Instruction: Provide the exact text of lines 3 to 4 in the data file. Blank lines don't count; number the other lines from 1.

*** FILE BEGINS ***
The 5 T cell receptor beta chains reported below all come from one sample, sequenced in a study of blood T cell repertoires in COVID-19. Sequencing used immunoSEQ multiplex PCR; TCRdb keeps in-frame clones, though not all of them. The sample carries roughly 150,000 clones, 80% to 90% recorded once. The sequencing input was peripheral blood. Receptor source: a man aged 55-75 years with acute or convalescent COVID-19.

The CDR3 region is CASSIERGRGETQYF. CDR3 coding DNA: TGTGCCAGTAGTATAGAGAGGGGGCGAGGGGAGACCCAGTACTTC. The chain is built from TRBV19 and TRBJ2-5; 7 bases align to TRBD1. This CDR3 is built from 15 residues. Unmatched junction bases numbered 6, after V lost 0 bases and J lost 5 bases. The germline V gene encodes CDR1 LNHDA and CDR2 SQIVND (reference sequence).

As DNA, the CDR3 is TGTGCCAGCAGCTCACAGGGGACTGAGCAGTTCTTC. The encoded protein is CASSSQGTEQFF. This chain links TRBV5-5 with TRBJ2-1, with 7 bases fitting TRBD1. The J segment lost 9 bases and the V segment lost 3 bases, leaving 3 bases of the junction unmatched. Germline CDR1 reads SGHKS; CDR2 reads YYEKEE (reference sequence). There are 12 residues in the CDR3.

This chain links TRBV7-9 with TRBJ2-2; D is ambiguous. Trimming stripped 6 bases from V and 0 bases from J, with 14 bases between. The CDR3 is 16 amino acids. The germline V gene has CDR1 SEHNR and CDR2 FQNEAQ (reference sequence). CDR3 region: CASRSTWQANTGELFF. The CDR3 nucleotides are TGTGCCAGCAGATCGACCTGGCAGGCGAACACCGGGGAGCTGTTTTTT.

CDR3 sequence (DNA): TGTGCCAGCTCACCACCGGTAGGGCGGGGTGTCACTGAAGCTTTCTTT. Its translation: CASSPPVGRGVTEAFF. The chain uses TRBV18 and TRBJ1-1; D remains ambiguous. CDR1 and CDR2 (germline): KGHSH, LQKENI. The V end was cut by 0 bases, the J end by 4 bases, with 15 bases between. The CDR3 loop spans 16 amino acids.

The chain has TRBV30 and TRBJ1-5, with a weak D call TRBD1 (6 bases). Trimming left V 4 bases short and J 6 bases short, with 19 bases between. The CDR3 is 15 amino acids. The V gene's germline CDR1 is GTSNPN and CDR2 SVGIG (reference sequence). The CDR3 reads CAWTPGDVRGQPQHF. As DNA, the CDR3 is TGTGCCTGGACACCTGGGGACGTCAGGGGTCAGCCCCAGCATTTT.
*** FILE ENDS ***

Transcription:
As DNA, the CDR3 is TGTGCCAGCAGCTCACAGGGGACTGAGCAGTTCTTC. The encoded protein is CASSSQGTEQFF. This chain links TRBV5-5 with TRBJ2-1, with 7 bases fitting TRBD1. The J segment lost 9 bases and the V segment lost 3 bases, leaving 3 bases of the junction unmatched. Germline CDR1 reads SGHKS; CDR2 reads YYEKEE (reference sequence). There are 12 residues in the CDR3.

This chain links TRBV7-9 with TRBJ2-2; D is ambiguous. Trimming stripped 6 bases from V and 0 bases from J, with 14 bases between. The CDR3 is 16 amino acids. The germline V gene has CDR1 SEHNR and CDR2 FQNEAQ (reference sequence). CDR3 region: CASRSTWQANTGELFF. The CDR3 nucleotides are TGTGCCAGCAGATCGACCTGGCAGGCGAACACCGGGGAGCTGTTTTTT.